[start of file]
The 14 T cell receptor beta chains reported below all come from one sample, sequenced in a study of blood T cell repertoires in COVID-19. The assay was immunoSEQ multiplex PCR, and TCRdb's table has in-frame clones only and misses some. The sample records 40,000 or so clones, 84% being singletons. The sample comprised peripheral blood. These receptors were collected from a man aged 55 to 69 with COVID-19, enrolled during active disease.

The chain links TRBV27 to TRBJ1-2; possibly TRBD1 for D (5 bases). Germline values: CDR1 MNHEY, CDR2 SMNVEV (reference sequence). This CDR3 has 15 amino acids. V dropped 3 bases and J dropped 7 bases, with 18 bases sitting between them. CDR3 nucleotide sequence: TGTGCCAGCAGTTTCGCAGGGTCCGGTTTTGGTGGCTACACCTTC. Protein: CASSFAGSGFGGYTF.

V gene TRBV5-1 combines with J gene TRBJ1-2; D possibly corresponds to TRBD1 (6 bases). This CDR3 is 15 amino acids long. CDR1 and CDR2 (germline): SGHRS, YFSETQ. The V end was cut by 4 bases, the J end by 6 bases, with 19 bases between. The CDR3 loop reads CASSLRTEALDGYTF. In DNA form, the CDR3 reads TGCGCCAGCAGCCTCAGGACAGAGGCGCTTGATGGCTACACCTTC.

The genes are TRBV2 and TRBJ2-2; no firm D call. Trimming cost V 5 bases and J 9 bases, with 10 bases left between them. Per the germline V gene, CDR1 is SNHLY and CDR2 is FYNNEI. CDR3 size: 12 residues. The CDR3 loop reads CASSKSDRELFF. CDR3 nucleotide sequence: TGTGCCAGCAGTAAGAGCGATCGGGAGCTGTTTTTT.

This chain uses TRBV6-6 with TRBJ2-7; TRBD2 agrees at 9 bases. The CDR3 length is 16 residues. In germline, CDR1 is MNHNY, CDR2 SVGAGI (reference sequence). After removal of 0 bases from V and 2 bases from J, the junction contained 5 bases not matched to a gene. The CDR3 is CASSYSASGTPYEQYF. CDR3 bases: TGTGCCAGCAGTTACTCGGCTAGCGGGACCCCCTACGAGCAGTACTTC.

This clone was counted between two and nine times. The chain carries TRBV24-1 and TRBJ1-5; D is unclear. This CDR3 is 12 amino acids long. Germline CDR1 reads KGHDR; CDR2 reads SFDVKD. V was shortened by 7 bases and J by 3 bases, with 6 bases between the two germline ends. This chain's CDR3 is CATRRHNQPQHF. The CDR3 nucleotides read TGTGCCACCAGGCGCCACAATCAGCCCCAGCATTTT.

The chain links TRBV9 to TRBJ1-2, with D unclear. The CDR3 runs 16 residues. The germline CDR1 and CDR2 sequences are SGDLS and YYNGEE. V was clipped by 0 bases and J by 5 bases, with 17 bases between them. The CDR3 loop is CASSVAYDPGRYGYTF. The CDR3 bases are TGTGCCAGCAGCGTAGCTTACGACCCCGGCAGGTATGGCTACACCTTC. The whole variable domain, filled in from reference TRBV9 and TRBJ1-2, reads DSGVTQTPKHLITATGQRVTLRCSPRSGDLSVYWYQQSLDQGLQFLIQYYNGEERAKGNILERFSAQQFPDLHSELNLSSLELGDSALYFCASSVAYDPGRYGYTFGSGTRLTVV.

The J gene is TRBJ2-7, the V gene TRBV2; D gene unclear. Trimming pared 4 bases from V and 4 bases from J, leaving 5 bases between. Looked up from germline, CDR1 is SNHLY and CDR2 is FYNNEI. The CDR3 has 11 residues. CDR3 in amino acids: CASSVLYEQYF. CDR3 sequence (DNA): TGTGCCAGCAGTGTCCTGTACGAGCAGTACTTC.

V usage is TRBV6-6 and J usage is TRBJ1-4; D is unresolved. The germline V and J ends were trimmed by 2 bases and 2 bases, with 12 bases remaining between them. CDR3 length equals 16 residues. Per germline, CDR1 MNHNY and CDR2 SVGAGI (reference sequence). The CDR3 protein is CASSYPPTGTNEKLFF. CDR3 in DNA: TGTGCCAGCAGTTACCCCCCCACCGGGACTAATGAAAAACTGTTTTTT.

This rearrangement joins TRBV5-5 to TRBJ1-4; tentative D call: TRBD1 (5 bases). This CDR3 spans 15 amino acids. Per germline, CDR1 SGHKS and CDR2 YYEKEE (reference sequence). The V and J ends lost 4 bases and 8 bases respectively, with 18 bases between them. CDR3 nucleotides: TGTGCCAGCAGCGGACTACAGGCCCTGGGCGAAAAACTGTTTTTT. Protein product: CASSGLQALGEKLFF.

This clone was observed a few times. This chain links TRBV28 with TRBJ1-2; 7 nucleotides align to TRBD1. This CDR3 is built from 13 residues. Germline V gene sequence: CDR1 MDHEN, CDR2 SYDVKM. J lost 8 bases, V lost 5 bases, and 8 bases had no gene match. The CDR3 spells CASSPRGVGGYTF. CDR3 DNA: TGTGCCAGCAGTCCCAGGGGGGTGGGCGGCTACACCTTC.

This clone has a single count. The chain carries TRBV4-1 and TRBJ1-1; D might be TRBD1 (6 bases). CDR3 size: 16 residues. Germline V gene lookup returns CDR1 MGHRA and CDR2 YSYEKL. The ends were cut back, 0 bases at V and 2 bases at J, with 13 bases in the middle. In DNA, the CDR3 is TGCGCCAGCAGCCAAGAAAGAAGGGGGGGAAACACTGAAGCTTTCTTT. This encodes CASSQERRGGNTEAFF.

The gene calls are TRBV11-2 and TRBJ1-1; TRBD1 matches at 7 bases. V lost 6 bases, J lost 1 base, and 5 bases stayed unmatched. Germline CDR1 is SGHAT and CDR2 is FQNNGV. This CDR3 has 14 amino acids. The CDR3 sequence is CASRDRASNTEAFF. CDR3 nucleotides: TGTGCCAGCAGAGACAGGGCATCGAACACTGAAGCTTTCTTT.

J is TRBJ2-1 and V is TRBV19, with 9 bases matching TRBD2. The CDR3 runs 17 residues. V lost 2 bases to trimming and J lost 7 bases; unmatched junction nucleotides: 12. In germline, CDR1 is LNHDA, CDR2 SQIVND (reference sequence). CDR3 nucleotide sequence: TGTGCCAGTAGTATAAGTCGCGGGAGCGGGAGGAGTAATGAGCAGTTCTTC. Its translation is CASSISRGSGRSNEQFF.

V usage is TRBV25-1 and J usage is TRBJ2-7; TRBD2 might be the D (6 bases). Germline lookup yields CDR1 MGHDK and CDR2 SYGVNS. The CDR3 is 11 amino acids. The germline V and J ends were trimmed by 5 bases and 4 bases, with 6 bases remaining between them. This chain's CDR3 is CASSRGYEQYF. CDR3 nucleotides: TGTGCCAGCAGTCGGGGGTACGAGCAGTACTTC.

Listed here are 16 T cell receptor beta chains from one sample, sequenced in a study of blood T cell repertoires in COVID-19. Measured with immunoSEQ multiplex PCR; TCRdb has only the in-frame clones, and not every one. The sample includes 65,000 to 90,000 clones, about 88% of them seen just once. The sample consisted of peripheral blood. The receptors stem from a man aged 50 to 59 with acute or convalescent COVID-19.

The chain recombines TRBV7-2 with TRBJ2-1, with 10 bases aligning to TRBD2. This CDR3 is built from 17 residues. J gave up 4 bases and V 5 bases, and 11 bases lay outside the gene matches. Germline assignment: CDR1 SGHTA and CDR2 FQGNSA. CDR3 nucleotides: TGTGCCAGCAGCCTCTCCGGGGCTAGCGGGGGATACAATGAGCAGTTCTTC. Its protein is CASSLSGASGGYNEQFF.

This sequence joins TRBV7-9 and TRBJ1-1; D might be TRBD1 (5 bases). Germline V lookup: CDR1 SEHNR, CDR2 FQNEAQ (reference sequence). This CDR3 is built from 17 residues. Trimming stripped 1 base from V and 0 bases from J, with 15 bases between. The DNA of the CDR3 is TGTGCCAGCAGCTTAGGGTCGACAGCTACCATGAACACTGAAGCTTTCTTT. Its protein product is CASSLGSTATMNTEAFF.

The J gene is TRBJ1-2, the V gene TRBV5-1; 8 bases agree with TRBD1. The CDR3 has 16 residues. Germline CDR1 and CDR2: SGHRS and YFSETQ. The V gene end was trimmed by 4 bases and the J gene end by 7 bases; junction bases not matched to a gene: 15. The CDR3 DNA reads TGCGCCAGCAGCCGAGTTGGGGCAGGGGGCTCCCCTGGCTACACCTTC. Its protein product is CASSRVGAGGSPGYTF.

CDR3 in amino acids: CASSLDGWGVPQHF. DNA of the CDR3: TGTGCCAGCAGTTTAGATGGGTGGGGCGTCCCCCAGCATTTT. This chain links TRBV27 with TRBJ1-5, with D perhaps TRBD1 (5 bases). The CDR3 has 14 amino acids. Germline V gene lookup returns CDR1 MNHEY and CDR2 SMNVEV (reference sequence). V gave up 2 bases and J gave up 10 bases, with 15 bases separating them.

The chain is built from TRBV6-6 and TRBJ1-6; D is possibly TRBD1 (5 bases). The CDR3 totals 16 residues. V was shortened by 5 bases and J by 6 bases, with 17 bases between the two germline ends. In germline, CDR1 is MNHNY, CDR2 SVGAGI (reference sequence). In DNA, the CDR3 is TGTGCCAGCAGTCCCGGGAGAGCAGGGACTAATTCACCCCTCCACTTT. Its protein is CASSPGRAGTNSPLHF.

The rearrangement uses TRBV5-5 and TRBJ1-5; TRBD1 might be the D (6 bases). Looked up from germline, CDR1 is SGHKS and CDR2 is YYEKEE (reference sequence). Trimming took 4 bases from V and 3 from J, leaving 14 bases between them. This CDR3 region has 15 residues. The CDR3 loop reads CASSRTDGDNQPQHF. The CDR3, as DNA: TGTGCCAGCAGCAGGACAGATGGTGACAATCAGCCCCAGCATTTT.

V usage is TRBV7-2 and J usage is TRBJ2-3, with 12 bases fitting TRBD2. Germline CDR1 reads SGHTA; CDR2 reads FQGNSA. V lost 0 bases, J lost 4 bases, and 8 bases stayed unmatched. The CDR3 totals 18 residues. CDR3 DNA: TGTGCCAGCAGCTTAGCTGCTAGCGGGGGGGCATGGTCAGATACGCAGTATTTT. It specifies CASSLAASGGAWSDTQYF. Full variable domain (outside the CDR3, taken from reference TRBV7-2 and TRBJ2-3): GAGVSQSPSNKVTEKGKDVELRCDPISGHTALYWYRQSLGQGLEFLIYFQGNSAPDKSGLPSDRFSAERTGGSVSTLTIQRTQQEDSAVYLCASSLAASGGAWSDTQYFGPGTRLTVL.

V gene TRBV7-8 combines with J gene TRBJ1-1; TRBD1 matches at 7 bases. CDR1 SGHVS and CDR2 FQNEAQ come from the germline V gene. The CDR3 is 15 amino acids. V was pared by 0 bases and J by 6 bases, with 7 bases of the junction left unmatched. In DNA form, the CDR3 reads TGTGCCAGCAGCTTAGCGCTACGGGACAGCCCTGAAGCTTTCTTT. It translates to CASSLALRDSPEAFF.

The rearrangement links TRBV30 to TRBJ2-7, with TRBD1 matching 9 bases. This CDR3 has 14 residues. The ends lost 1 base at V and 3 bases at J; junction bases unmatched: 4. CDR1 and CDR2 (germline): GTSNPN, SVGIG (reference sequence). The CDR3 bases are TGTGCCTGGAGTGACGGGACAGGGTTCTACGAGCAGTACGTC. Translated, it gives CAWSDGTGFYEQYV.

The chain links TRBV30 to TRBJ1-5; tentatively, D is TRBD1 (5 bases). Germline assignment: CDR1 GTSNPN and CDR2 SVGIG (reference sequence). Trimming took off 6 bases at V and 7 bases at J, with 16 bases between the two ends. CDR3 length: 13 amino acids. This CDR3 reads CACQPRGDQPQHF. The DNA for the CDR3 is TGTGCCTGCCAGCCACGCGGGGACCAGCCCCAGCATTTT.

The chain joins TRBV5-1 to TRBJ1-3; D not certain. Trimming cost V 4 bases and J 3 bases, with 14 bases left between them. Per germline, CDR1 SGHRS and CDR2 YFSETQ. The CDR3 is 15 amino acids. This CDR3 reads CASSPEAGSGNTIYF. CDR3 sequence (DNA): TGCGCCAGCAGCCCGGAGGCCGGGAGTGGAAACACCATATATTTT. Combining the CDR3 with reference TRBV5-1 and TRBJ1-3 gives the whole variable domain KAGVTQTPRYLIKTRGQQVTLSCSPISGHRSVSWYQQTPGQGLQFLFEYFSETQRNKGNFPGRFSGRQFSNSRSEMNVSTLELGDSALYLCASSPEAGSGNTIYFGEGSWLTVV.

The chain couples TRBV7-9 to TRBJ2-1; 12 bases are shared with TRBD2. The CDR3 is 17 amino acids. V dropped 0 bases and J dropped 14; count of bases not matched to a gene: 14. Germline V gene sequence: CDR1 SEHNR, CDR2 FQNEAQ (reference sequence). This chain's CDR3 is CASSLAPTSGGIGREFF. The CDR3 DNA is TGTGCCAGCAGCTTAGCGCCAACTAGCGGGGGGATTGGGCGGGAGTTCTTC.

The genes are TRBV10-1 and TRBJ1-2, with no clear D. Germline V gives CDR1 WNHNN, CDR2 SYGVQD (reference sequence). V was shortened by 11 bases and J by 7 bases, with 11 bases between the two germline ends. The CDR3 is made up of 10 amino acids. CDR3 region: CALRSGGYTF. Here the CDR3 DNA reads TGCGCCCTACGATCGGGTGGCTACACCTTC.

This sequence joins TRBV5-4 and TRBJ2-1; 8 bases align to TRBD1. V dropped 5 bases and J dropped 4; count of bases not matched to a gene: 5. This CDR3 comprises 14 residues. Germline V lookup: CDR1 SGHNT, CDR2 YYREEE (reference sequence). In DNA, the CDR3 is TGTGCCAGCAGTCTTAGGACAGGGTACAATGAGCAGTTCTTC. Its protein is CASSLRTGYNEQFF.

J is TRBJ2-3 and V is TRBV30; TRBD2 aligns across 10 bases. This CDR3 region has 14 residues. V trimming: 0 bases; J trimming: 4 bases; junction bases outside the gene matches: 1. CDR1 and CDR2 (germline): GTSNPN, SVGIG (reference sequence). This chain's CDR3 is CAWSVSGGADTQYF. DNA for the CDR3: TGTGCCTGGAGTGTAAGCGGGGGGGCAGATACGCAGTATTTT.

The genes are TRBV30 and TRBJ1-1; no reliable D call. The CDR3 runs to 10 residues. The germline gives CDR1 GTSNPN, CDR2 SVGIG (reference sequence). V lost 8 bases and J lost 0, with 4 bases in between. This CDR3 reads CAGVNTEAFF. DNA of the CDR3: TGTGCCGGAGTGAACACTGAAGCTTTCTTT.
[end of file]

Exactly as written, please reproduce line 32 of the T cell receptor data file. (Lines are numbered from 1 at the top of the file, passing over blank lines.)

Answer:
The genes are TRBV30 and TRBJ1-1; no reliable D call. The CDR3 runs to 10 residues. The germline gives CDR1 GTSNPN, CDR2 SVGIG (reference sequence). V lost 8 bases and J lost 0, with 4 bases in between. This CDR3 reads CAGVNTEAFF. DNA of the CDR3: TGTGCCGGAGTGAACACTGAAGCTTTCTTT.